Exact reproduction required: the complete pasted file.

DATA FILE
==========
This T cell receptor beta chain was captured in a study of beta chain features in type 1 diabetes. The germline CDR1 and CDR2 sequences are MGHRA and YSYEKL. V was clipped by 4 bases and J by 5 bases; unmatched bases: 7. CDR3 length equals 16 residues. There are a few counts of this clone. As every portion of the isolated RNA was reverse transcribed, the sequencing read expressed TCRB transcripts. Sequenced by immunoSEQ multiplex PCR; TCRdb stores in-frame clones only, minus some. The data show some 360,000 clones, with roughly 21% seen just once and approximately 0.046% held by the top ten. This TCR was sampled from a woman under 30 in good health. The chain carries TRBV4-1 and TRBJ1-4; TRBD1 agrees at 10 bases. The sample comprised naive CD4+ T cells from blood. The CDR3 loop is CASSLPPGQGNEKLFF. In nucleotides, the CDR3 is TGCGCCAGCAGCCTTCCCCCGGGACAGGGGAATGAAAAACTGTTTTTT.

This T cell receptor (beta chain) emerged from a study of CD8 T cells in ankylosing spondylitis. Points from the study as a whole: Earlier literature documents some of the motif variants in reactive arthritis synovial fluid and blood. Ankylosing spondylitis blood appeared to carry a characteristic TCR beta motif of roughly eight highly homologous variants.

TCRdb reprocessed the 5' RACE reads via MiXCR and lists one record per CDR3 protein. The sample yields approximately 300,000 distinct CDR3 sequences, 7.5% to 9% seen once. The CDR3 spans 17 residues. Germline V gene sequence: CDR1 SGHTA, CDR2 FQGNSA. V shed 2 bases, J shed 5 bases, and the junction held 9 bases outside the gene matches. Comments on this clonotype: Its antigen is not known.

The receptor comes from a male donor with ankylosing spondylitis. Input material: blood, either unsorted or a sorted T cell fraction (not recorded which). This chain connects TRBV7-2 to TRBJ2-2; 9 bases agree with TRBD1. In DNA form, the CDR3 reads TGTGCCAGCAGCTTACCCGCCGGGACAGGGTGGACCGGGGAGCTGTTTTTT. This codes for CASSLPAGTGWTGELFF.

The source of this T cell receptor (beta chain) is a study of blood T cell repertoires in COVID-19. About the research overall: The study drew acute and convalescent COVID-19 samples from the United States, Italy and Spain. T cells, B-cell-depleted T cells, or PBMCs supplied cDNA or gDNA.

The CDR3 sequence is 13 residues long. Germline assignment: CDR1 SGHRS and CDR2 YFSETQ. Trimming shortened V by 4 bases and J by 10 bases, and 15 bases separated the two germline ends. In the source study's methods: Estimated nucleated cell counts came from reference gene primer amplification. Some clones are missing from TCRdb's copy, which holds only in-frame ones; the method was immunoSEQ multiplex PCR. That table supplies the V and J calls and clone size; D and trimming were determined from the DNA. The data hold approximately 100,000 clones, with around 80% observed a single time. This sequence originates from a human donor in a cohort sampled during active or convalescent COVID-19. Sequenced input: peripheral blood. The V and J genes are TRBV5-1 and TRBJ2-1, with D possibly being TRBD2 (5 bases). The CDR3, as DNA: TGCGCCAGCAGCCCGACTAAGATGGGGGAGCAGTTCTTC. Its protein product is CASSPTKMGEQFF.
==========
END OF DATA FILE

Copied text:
This T cell receptor beta chain was captured in a study of beta chain features in type 1 diabetes. The germline CDR1 and CDR2 sequences are MGHRA and YSYEKL. V was clipped by 4 bases and J by 5 bases; unmatched bases: 7. CDR3 length equals 16 residues. There are a few counts of this clone. As every portion of the isolated RNA was reverse transcribed, the sequencing read expressed TCRB transcripts. Sequenced by immunoSEQ multiplex PCR; TCRdb stores in-frame clones only, minus some. The data show some 360,000 clones, with roughly 21% seen just once and approximately 0.046% held by the top ten. This TCR was sampled from a woman under 30 in good health. The chain carries TRBV4-1 and TRBJ1-4; TRBD1 agrees at 10 bases. The sample comprised naive CD4+ T cells from blood. The CDR3 loop is CASSLPPGQGNEKLFF. In nucleotides, the CDR3 is TGCGCCAGCAGCCTTCCCCCGGGACAGGGGAATGAAAAACTGTTTTTT.

This T cell receptor (beta chain) emerged from a study of CD8 T cells in ankylosing spondylitis. Points from the study as a whole: Earlier literature documents some of the motif variants in reactive arthritis synovial fluid and blood. Ankylosing spondylitis blood appeared to carry a characteristic TCR beta motif of roughly eight highly homologous variants.

TCRdb reprocessed the 5' RACE reads via MiXCR and lists one record per CDR3 protein. The sample yields approximately 300,000 distinct CDR3 sequences, 7.5% to 9% seen once. The CDR3 spans 17 residues. Germline V gene sequence: CDR1 SGHTA, CDR2 FQGNSA. V shed 2 bases, J shed 5 bases, and the junction held 9 bases outside the gene matches. Comments on this clonotype: Its antigen is not known.

The receptor comes from a male donor with ankylosing spondylitis. Input material: blood, either unsorted or a sorted T cell fraction (not recorded which). This chain connects TRBV7-2 to TRBJ2-2; 9 bases agree with TRBD1. In DNA form, the CDR3 reads TGTGCCAGCAGCTTACCCGCCGGGACAGGGTGGACCGGGGAGCTGTTTTTT. This codes for CASSLPAGTGWTGELFF.

The source of this T cell receptor (beta chain) is a study of blood T cell repertoires in COVID-19. About the research overall: The study drew acute and convalescent COVID-19 samples from the United States, Italy and Spain. T cells, B-cell-depleted T cells, or PBMCs supplied cDNA or gDNA.

The CDR3 sequence is 13 residues long. Germline assignment: CDR1 SGHRS and CDR2 YFSETQ. Trimming shortened V by 4 bases and J by 10 bases, and 15 bases separated the two germline ends. In the source study's methods: Estimated nucleated cell counts came from reference gene primer amplification. Some clones are missing from TCRdb's copy, which holds only in-frame ones; the method was immunoSEQ multiplex PCR. That table supplies the V and J calls and clone size; D and trimming were determined from the DNA. The data hold approximately 100,000 clones, with around 80% observed a single time. This sequence originates from a human donor in a cohort sampled during active or convalescent COVID-19. Sequenced input: peripheral blood. The V and J genes are TRBV5-1 and TRBJ2-1, with D possibly being TRBD2 (5 bases). The CDR3, as DNA: TGCGCCAGCAGCCCGACTAAGATGGGGGAGCAGTTCTTC. Its protein product is CASSPTKMGEQFF.